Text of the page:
(NSI News Source Info) March 22, 2009: The European Union (EU) and Russia welcomed US President Barack Obama's offer to Iran Friday for a new start, with the US commitment to engagement, not threats, in its pursuit of diplomacy. Obama, in a message to Iranians early Friday, said the effort could not be one-sided, suggesting the people of Iran also "have a choice" about whether they take their "rightful place in the community of nations". "That place cannot be reached through terror or arms but rather through peaceful actions that demonstrate the true greatness of the Iranian people and civilisation," Obama said. There was no immediate official reaction in Iran, where there was a public New Year holiday, to Obama's offer made in remarks broadcast by the Voice of America's (VOA) Persian news network, which is widely viewed by satellite in Iran. Moscow said it saw no signs that Iran's nuclear programme has a military purpose while Brussels described the US offer of direct talks with Tehran as "very good" and "very constructive". An Iranian presidential press advisor, who holds no official position, reacted coolly to the offer and just reiterated the stance of President Mahmoud Ahmadinejad that the US should change its policies in practice before approaching Iran after three decades of diplomatic estrangement. Iran's Supreme Leader Ayatollah Ali Khamenei vowed, in a pre-recorded message released Friday, to continue the country's nuclear work, saying: "The (nuclear) progress in Iran in the last (Persian) year has been significant and its continuation will bring the Iranian nation further international recognition and credit." Obama's message reflected his promise of diplomacy and engagement with Iran made through his 2008 election campaign and marked a stark departure from his predecessor George W. Bush, who refused to deal with Iran's leaders. Obama did not mention uranium enrichment but noted that the US has "serious differences that have grown over time". Javier Solana, the EU's top diplomat, who heads international negotiations over Iran's nuclear programme, Friday said Obama's offer was "very good". "I hope very much Iran will pay good attention to what has been said by President Obama. I hope this will open a new chapter in the relations with Tehran," Solana told journalists in Brussels. Russia's Deputy Foreign Minister Sergei Ryabkov, reacting to Obama's message said Russia still sees no sign that Iran's nuclear programme has military purpose, and welcomed the steps taken by Obama's administration to renew dialogue. "It is very important to us that the new US administration is taking steps to meet Iran part-way in the political-diplomatic sphere. We consider this optimal," he said. As Russia nears completion of Iran's first nuclear power plant at Bushehr, the US and many Western European countries have not dropped long-held suspicions that Tehran's civilian nuclear programme serves as a cover for ambitions to build atomic weapons. Iran's nuclear programme is expected to be one of the top questions on the agenda when Obama and his Russian counterpart Dmitry Medvedev hold talks on the sidelines of the G20 summit in London in April. According to Iran's Atomic Energy Organisation, 6,000 centrifuges were currently operating in the Natanz plant in central Iran and the country is expected to increase the number of the centrifuges to 10,000 by April and run 50,000 centrifuges within the next five years. Tehran has indicated it is ready to remove all international concern that its nuclear work is solely for civil purposes and generating electricity and has welcomed the presence of the US in the negotiations but rejects any preconditions prior to the talks.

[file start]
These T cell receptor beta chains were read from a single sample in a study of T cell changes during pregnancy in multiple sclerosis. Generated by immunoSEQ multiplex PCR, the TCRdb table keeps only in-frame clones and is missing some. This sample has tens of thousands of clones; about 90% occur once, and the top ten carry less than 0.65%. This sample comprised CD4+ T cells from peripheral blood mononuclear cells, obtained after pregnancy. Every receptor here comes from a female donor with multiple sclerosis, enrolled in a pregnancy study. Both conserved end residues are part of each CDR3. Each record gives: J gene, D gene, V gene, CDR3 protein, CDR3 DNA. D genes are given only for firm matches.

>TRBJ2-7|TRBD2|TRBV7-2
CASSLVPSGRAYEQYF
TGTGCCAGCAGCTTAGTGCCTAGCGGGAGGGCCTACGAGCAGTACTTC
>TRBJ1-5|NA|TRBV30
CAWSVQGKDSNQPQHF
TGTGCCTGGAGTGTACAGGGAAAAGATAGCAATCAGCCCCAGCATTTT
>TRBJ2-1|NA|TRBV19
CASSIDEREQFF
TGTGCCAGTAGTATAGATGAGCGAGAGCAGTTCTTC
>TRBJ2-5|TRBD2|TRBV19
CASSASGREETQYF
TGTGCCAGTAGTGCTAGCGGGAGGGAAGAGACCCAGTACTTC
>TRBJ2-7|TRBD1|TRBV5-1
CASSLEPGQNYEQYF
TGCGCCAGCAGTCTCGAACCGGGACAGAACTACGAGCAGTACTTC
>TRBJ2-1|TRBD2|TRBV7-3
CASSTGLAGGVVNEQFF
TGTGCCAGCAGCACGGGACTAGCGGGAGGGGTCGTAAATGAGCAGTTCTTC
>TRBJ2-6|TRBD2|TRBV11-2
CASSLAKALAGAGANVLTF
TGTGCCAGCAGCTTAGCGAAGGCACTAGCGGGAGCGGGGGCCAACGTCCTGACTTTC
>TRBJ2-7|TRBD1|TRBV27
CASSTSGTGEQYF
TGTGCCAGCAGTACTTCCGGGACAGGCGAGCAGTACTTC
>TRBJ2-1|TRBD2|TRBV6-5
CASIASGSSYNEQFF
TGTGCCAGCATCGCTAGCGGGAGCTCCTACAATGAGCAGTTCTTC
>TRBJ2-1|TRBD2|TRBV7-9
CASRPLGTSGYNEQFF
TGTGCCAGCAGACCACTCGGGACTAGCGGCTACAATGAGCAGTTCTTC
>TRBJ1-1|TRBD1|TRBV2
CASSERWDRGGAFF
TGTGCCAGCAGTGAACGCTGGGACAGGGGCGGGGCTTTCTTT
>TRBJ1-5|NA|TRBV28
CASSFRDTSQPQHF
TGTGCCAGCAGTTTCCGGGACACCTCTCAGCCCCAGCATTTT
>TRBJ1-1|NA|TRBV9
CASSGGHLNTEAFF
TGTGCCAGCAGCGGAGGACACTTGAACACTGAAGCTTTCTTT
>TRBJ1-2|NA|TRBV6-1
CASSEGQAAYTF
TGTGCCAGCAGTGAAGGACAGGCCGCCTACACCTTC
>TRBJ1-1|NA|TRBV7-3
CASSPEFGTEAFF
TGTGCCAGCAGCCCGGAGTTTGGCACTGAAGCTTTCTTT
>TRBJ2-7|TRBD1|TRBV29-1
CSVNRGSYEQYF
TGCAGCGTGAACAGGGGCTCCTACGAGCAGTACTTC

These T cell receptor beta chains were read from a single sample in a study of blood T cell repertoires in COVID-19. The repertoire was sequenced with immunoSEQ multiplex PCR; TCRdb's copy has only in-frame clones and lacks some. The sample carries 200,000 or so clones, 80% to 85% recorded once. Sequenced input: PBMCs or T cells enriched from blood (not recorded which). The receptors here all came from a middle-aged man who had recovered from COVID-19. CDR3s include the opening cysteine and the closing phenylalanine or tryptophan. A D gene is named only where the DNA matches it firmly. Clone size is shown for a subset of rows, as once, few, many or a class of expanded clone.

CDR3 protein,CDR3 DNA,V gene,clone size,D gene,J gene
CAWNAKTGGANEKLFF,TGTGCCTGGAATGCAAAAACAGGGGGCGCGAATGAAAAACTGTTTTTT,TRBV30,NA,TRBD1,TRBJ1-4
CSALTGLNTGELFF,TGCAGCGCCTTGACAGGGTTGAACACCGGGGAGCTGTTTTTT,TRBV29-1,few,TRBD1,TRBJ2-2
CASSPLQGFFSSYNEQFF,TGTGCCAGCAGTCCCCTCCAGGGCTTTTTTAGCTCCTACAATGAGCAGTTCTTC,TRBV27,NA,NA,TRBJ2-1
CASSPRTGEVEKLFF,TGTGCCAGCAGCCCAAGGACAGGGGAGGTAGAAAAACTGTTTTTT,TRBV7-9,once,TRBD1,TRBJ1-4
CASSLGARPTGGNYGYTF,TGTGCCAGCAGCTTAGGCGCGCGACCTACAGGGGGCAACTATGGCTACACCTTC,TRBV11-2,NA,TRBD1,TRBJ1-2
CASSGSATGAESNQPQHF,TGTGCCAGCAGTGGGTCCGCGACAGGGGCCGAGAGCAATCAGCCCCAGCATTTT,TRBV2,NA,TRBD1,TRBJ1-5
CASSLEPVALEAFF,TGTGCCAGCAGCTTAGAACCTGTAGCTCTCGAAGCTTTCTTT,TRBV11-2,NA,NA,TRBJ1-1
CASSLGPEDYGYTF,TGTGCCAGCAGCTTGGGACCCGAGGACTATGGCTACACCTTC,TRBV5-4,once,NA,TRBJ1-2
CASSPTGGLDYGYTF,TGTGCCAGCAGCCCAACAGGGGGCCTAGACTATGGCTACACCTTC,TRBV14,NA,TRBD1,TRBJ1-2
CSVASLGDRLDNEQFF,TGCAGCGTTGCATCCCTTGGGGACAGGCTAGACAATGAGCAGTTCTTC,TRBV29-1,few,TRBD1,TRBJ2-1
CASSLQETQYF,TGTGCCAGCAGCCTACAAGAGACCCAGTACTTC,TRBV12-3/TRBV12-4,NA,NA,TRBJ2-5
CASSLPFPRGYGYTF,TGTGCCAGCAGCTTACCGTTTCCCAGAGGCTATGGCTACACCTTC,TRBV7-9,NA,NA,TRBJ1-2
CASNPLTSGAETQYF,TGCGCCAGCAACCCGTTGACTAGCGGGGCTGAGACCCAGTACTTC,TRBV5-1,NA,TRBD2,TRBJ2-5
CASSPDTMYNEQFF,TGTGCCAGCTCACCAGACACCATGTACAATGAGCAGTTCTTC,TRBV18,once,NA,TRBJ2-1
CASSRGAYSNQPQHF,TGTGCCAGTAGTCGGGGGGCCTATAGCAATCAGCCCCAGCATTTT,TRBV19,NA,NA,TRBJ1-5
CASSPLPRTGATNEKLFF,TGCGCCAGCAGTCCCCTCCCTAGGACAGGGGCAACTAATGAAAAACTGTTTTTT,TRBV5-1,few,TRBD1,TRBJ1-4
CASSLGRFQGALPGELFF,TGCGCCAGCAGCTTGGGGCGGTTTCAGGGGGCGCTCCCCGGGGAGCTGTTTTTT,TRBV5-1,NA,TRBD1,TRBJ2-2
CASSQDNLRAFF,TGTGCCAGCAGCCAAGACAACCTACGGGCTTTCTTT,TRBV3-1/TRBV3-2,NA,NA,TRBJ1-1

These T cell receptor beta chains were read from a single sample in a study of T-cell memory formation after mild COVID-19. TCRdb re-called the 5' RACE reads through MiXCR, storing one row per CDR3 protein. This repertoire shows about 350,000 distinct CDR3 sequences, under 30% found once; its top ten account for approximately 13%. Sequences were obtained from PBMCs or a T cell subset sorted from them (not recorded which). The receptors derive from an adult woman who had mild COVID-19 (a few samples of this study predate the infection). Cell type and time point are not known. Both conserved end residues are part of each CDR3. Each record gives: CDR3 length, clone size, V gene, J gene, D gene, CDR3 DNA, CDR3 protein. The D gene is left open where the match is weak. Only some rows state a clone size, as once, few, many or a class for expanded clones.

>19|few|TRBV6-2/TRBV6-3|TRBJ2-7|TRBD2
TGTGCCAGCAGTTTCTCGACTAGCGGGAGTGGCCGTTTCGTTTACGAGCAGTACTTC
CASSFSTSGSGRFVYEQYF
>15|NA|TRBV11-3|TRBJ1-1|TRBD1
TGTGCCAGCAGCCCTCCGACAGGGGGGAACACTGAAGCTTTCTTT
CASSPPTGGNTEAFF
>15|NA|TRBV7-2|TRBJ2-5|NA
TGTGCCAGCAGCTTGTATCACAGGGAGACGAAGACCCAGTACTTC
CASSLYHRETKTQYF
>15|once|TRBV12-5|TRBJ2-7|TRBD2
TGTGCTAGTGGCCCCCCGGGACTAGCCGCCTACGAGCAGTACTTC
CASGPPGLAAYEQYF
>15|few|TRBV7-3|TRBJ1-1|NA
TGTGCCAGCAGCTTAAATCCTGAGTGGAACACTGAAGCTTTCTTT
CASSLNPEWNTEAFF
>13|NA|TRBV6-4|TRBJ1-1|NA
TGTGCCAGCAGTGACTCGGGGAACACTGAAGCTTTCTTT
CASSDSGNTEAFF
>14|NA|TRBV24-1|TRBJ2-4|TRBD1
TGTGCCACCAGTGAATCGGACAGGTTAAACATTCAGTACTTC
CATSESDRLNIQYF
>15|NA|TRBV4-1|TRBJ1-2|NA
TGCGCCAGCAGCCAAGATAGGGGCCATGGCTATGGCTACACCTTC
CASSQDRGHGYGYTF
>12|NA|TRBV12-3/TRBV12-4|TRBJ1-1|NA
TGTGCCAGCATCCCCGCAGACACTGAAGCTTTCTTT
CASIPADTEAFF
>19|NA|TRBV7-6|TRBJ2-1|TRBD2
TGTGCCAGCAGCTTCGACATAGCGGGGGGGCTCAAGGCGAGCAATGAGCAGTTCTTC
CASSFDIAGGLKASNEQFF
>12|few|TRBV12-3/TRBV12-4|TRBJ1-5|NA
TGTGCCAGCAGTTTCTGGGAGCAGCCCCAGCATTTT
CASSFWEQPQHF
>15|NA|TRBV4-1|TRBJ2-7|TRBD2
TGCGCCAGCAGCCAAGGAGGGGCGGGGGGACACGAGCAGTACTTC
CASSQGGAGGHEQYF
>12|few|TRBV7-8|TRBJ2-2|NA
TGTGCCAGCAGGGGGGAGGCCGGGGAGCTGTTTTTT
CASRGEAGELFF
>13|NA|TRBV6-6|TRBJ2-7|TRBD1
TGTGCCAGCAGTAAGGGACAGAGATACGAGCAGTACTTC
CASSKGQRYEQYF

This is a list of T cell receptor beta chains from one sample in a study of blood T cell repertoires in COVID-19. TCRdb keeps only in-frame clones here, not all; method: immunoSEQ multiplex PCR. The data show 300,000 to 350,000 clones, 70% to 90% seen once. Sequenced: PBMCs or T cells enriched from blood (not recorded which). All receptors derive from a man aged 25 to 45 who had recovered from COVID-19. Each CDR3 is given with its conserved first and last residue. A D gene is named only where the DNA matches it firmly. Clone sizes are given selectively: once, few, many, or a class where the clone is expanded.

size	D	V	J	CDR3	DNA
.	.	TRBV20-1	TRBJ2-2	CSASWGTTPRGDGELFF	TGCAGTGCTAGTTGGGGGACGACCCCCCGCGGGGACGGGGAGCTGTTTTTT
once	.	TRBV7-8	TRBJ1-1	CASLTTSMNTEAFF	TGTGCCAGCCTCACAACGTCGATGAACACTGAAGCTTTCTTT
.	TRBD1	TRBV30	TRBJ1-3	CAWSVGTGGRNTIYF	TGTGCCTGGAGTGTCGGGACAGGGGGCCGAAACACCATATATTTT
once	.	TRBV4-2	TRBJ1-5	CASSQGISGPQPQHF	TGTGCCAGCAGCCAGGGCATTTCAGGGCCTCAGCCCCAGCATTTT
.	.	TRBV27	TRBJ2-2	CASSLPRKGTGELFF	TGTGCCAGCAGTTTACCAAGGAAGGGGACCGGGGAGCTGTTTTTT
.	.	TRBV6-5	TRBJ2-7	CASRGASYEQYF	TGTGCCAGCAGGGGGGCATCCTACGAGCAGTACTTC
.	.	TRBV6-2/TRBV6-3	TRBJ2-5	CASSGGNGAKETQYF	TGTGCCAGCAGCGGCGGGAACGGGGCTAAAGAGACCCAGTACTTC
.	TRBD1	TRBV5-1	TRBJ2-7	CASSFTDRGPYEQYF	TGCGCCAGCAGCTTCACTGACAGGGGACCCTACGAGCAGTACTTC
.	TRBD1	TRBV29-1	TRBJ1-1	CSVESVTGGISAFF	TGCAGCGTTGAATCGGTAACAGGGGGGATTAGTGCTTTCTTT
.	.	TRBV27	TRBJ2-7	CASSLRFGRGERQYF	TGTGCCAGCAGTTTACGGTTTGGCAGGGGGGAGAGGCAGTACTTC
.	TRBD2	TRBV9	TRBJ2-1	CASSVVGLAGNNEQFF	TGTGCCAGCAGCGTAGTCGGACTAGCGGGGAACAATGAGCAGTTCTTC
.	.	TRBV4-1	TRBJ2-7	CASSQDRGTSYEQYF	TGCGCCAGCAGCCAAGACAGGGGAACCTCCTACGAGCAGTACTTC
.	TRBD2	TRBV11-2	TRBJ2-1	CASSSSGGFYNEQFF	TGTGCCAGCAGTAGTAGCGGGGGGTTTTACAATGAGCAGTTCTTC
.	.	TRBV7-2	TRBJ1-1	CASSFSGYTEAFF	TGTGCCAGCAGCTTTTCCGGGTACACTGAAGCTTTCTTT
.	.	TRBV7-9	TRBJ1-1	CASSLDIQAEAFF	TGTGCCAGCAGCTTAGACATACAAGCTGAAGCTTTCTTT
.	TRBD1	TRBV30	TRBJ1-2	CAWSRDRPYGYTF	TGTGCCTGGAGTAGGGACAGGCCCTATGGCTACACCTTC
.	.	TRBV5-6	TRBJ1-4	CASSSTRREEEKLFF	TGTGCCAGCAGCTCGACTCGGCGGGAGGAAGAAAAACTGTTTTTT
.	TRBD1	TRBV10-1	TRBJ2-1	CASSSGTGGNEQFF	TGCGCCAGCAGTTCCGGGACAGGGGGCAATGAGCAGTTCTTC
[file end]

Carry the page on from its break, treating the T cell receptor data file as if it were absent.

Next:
Positive Words To Live By
18 hours ago